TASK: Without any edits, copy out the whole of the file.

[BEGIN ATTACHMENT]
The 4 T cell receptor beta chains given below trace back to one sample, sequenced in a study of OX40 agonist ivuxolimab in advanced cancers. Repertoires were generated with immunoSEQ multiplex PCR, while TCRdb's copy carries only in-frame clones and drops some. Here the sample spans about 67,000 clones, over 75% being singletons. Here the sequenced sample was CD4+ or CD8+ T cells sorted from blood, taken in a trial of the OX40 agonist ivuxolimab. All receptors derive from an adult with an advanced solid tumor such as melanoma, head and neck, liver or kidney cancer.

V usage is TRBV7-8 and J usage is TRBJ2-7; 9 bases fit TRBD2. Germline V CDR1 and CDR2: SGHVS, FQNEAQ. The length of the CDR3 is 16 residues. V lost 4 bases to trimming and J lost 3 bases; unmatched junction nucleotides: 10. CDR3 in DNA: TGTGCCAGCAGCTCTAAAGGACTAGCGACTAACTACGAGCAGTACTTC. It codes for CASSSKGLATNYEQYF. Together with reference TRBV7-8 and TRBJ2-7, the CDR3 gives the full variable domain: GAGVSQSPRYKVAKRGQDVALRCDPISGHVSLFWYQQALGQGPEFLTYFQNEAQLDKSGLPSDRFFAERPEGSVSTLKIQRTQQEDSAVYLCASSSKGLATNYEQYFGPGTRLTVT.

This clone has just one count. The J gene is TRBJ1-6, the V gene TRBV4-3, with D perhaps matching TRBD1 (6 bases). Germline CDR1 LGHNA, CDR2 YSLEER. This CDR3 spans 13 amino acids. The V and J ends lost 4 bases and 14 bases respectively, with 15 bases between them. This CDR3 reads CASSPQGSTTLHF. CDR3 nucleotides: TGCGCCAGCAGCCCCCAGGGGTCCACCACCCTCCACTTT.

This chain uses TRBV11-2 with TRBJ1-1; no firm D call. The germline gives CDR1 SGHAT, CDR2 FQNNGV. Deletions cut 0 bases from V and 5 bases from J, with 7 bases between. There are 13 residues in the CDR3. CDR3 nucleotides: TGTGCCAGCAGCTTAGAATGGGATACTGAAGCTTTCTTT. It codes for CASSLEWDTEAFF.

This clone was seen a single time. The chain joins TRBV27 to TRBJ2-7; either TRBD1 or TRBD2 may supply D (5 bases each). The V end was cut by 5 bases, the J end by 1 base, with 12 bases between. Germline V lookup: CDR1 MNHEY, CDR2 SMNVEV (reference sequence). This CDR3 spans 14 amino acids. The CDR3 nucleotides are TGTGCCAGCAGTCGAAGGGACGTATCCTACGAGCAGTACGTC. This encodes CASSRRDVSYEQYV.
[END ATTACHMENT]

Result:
The 4 T cell receptor beta chains given below trace back to one sample, sequenced in a study of OX40 agonist ivuxolimab in advanced cancers. Repertoires were generated with immunoSEQ multiplex PCR, while TCRdb's copy carries only in-frame clones and drops some. Here the sample spans about 67,000 clones, over 75% being singletons. Here the sequenced sample was CD4+ or CD8+ T cells sorted from blood, taken in a trial of the OX40 agonist ivuxolimab. All receptors derive from an adult with an advanced solid tumor such as melanoma, head and neck, liver or kidney cancer.

V usage is TRBV7-8 and J usage is TRBJ2-7; 9 bases fit TRBD2. Germline V CDR1 and CDR2: SGHVS, FQNEAQ. The length of the CDR3 is 16 residues. V lost 4 bases to trimming and J lost 3 bases; unmatched junction nucleotides: 10. CDR3 in DNA: TGTGCCAGCAGCTCTAAAGGACTAGCGACTAACTACGAGCAGTACTTC. It codes for CASSSKGLATNYEQYF. Together with reference TRBV7-8 and TRBJ2-7, the CDR3 gives the full variable domain: GAGVSQSPRYKVAKRGQDVALRCDPISGHVSLFWYQQALGQGPEFLTYFQNEAQLDKSGLPSDRFFAERPEGSVSTLKIQRTQQEDSAVYLCASSSKGLATNYEQYFGPGTRLTVT.

This clone has just one count. The J gene is TRBJ1-6, the V gene TRBV4-3, with D perhaps matching TRBD1 (6 bases). Germline CDR1 LGHNA, CDR2 YSLEER. This CDR3 spans 13 amino acids. The V and J ends lost 4 bases and 14 bases respectively, with 15 bases between them. This CDR3 reads CASSPQGSTTLHF. CDR3 nucleotides: TGCGCCAGCAGCCCCCAGGGGTCCACCACCCTCCACTTT.

This chain uses TRBV11-2 with TRBJ1-1; no firm D call. The germline gives CDR1 SGHAT, CDR2 FQNNGV. Deletions cut 0 bases from V and 5 bases from J, with 7 bases between. There are 13 residues in the CDR3. CDR3 nucleotides: TGTGCCAGCAGCTTAGAATGGGATACTGAAGCTTTCTTT. It codes for CASSLEWDTEAFF.

This clone was seen a single time. The chain joins TRBV27 to TRBJ2-7; either TRBD1 or TRBD2 may supply D (5 bases each). The V end was cut by 5 bases, the J end by 1 base, with 12 bases between. Germline V lookup: CDR1 MNHEY, CDR2 SMNVEV (reference sequence). This CDR3 spans 14 amino acids. The CDR3 nucleotides are TGTGCCAGCAGTCGAAGGGACGTATCCTACGAGCAGTACGTC. This encodes CASSRRDVSYEQYV.